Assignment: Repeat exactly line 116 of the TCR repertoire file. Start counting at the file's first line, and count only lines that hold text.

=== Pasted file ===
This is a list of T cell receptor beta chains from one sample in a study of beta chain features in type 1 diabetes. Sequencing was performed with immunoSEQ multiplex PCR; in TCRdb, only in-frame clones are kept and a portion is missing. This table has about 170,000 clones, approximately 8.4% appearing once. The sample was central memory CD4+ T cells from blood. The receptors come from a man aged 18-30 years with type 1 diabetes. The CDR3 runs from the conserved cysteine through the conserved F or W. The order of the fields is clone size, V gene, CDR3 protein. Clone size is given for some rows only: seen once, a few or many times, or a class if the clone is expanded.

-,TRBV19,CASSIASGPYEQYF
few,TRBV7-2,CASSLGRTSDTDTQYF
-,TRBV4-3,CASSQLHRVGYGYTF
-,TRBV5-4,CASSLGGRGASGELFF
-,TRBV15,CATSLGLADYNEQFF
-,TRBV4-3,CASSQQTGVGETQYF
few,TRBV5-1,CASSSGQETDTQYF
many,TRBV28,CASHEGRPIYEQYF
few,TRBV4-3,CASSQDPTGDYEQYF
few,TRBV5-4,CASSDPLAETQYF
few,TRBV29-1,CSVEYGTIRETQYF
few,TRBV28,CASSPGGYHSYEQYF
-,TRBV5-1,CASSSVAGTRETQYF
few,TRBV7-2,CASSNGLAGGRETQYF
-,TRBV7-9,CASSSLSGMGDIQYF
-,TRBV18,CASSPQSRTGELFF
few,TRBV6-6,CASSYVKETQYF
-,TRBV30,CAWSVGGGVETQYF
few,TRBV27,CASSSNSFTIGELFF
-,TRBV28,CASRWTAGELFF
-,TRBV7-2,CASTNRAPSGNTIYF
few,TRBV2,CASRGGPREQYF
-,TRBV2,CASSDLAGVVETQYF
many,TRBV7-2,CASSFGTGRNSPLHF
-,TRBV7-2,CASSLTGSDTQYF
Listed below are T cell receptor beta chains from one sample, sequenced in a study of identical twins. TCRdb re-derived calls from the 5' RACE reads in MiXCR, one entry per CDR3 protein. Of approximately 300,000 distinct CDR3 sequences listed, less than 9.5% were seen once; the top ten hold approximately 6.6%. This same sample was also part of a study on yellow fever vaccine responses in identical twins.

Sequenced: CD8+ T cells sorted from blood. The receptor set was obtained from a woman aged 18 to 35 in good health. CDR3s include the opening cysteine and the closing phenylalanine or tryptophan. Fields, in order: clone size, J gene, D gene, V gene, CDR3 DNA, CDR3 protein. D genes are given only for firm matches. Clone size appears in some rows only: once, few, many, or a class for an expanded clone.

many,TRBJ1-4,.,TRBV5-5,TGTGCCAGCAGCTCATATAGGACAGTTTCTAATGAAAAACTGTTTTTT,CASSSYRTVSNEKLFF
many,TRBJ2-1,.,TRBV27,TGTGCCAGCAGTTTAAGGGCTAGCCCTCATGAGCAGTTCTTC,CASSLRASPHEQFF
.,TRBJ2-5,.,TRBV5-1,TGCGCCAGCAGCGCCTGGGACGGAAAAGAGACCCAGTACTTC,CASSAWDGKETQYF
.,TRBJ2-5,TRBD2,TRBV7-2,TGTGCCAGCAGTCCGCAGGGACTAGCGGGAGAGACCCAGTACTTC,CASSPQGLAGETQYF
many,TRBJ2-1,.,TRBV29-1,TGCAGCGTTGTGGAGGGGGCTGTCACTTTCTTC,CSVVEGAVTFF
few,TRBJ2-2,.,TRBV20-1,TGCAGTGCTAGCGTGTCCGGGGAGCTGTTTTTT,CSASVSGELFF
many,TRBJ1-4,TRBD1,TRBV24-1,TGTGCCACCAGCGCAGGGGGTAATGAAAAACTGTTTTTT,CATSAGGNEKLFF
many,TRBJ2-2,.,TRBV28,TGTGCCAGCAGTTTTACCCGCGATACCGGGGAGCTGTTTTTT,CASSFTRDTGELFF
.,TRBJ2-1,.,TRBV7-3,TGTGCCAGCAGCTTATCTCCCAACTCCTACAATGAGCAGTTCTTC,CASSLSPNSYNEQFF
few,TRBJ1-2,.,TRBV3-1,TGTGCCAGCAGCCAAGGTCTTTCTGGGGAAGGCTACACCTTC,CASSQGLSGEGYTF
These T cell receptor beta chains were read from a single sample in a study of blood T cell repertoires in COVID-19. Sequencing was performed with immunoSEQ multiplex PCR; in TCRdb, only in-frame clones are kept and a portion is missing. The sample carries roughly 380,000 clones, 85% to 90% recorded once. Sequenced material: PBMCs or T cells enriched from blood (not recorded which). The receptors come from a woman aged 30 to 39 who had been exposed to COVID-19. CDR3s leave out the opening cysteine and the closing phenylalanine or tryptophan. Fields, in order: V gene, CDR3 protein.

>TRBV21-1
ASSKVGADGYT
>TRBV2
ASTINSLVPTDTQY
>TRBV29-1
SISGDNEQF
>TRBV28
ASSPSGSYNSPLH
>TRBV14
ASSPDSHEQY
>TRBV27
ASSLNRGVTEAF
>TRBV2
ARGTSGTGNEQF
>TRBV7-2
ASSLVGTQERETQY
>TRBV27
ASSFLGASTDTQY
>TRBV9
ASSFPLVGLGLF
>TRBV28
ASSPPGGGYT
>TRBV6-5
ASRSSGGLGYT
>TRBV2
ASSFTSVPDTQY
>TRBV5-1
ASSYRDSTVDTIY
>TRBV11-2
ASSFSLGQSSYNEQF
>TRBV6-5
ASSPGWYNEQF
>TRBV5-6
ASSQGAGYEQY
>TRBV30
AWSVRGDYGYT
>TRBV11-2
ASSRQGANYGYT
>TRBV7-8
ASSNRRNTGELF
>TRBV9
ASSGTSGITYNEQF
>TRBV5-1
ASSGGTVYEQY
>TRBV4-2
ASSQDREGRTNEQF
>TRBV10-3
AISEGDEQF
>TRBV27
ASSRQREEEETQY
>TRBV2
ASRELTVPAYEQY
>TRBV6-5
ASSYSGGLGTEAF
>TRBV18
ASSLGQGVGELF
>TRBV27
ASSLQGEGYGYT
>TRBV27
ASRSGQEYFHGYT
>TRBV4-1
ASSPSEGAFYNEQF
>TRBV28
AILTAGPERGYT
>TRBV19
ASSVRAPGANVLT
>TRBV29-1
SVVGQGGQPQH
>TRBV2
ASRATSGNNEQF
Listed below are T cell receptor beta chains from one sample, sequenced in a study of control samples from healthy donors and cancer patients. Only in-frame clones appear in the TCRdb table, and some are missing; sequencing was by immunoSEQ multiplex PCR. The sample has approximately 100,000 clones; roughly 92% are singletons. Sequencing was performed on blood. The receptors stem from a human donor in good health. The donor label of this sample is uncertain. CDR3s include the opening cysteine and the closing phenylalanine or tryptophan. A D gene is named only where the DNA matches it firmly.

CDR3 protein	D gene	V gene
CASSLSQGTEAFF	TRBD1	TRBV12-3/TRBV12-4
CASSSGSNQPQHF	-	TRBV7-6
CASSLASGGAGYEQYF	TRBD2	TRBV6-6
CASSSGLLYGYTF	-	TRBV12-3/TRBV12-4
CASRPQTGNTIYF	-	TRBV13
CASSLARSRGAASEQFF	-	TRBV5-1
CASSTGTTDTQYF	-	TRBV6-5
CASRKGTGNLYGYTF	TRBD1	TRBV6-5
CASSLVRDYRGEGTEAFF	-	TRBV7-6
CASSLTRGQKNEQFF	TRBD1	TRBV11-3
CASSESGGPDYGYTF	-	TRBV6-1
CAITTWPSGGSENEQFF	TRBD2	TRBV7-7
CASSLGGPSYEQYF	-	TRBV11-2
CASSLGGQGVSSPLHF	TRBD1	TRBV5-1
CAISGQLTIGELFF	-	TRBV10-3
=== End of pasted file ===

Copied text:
CASRPQTGNTIYF	-	TRBV13